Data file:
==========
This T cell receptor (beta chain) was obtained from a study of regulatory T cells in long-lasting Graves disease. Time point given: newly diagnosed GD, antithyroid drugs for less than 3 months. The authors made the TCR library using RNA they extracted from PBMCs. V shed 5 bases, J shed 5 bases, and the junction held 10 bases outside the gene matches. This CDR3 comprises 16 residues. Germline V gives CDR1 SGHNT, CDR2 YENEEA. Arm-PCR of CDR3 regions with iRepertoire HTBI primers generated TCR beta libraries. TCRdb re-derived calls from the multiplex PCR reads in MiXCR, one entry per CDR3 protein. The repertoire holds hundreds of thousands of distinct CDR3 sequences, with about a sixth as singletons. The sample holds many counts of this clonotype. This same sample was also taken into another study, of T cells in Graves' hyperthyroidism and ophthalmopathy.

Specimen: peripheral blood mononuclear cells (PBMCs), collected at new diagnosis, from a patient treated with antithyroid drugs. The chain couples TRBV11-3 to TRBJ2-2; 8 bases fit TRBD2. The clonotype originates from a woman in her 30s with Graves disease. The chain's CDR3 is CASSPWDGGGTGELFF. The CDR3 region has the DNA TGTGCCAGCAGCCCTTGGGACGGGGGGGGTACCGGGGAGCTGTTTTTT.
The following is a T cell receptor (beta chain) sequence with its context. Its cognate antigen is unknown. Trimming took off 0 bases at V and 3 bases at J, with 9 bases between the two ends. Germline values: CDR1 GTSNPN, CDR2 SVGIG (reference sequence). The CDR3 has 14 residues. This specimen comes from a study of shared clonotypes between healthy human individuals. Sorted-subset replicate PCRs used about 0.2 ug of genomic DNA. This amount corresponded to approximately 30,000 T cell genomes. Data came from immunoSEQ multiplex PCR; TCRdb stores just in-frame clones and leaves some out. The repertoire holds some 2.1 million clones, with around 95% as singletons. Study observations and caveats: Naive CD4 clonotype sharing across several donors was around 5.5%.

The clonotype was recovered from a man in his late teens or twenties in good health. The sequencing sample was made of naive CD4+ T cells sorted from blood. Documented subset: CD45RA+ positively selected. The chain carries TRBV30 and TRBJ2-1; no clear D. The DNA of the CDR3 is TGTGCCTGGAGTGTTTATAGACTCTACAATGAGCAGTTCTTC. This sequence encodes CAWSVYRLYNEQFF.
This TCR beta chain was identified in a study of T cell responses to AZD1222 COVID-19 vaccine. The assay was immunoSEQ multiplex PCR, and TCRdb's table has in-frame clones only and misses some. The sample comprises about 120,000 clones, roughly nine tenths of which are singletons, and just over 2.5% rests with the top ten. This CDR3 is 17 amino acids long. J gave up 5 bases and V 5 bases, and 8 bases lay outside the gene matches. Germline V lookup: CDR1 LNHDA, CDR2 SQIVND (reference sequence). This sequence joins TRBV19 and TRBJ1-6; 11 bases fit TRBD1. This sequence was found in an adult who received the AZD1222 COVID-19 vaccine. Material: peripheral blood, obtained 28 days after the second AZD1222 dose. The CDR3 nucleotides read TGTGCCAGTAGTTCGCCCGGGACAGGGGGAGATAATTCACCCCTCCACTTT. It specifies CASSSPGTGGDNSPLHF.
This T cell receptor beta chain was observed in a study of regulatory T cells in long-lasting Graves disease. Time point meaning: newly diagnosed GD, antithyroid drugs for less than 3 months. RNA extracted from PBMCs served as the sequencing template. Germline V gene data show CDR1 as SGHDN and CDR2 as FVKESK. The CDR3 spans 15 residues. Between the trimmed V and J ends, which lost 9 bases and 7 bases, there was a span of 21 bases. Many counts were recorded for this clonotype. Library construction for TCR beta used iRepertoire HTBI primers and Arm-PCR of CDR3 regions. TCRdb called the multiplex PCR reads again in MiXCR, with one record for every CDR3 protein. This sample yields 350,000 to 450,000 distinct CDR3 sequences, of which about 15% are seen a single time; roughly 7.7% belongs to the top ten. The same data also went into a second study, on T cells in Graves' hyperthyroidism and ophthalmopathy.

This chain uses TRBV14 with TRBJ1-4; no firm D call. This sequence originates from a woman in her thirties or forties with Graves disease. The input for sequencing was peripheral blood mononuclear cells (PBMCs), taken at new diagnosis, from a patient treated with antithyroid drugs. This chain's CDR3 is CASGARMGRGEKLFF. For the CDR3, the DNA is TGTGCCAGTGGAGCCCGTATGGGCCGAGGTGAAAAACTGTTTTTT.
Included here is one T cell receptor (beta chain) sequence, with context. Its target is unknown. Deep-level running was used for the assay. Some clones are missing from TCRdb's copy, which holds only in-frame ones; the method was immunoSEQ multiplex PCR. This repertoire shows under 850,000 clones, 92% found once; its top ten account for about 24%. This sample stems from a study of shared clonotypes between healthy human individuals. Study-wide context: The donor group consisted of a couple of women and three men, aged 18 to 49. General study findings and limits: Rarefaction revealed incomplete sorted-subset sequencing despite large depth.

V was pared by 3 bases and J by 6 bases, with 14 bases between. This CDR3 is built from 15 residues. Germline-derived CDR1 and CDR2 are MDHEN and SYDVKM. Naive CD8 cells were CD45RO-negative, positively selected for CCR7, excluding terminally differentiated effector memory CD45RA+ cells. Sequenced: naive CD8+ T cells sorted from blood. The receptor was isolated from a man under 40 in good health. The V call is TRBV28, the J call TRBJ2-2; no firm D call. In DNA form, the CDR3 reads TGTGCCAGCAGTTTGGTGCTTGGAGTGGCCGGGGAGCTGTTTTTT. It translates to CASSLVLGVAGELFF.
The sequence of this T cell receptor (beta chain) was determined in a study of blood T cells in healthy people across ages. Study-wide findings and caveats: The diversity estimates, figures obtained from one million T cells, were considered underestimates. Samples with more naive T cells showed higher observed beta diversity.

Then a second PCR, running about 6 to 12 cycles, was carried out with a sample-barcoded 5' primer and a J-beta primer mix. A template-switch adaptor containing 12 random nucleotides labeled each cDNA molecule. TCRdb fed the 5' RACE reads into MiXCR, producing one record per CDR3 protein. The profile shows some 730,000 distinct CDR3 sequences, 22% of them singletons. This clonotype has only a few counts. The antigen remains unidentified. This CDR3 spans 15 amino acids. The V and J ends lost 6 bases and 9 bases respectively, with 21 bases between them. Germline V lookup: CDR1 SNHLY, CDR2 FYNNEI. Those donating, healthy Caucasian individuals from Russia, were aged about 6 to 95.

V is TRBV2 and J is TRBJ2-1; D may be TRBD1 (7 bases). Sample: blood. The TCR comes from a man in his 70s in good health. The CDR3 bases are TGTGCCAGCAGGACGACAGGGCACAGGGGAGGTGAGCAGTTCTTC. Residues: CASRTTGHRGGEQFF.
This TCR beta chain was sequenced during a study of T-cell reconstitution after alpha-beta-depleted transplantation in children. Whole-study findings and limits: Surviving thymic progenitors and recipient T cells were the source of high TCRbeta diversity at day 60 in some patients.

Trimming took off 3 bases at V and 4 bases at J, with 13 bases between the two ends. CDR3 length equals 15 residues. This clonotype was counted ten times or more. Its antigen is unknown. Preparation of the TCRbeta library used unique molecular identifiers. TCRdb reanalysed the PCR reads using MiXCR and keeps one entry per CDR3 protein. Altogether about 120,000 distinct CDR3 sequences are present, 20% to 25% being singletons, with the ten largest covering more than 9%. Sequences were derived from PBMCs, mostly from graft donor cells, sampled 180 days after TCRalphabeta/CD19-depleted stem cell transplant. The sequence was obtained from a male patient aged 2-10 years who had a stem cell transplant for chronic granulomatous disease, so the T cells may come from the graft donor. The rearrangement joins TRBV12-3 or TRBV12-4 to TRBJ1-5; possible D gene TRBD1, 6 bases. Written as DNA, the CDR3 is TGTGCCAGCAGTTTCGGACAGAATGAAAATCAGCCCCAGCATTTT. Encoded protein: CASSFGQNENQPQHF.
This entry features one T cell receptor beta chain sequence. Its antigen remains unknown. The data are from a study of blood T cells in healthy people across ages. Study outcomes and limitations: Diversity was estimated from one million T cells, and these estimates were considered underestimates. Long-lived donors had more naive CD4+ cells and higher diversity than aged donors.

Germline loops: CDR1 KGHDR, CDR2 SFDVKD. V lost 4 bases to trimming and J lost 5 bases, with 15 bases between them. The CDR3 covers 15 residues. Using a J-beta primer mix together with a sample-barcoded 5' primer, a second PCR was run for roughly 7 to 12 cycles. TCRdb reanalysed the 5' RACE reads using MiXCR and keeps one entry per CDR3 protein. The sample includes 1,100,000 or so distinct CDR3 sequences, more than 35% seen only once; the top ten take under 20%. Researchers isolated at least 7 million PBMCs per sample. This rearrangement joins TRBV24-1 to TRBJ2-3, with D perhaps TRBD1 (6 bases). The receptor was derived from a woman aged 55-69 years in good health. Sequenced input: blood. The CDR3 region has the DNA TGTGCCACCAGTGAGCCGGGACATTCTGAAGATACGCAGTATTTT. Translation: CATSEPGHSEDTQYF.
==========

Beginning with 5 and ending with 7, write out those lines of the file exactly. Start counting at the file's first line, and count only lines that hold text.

This TCR beta chain was identified in a study of T cell responses to AZD1222 COVID-19 vaccine. The assay was immunoSEQ multiplex PCR, and TCRdb's table has in-frame clones only and misses some. The sample comprises about 120,000 clones, roughly nine tenths of which are singletons, and just over 2.5% rests with the top ten. This CDR3 is 17 amino acids long. J gave up 5 bases and V 5 bases, and 8 bases lay outside the gene matches. Germline V lookup: CDR1 LNHDA, CDR2 SQIVND (reference sequence). This sequence joins TRBV19 and TRBJ1-6; 11 bases fit TRBD1. This sequence was found in an adult who received the AZD1222 COVID-19 vaccine. Material: peripheral blood, obtained 28 days after the second AZD1222 dose. The CDR3 nucleotides read TGTGCCAGTAGTTCGCCCGGGACAGGGGGAGATAATTCACCCCTCCACTTT. It specifies CASSSPGTGGDNSPLHF.
This T cell receptor beta chain was observed in a study of regulatory T cells in long-lasting Graves disease. Time point meaning: newly diagnosed GD, antithyroid drugs for less than 3 months. RNA extracted from PBMCs served as the sequencing template. Germline V gene data show CDR1 as SGHDN and CDR2 as FVKESK. The CDR3 spans 15 residues. Between the trimmed V and J ends, which lost 9 bases and 7 bases, there was a span of 21 bases. Many counts were recorded for this clonotype. Library construction for TCR beta used iRepertoire HTBI primers and Arm-PCR of CDR3 regions. TCRdb called the multiplex PCR reads again in MiXCR, with one record for every CDR3 protein. This sample yields 350,000 to 450,000 distinct CDR3 sequences, of which about 15% are seen a single time; roughly 7.7% belongs to the top ten. The same data also went into a second study, on T cells in Graves' hyperthyroidism and ophthalmopathy.

This chain uses TRBV14 with TRBJ1-4; no firm D call. This sequence originates from a woman in her thirties or forties with Graves disease. The input for sequencing was peripheral blood mononuclear cells (PBMCs), taken at new diagnosis, from a patient treated with antithyroid drugs. This chain's CDR3 is CASGARMGRGEKLFF. For the CDR3, the DNA is TGTGCCAGTGGAGCCCGTATGGGCCGAGGTGAAAAACTGTTTTTT.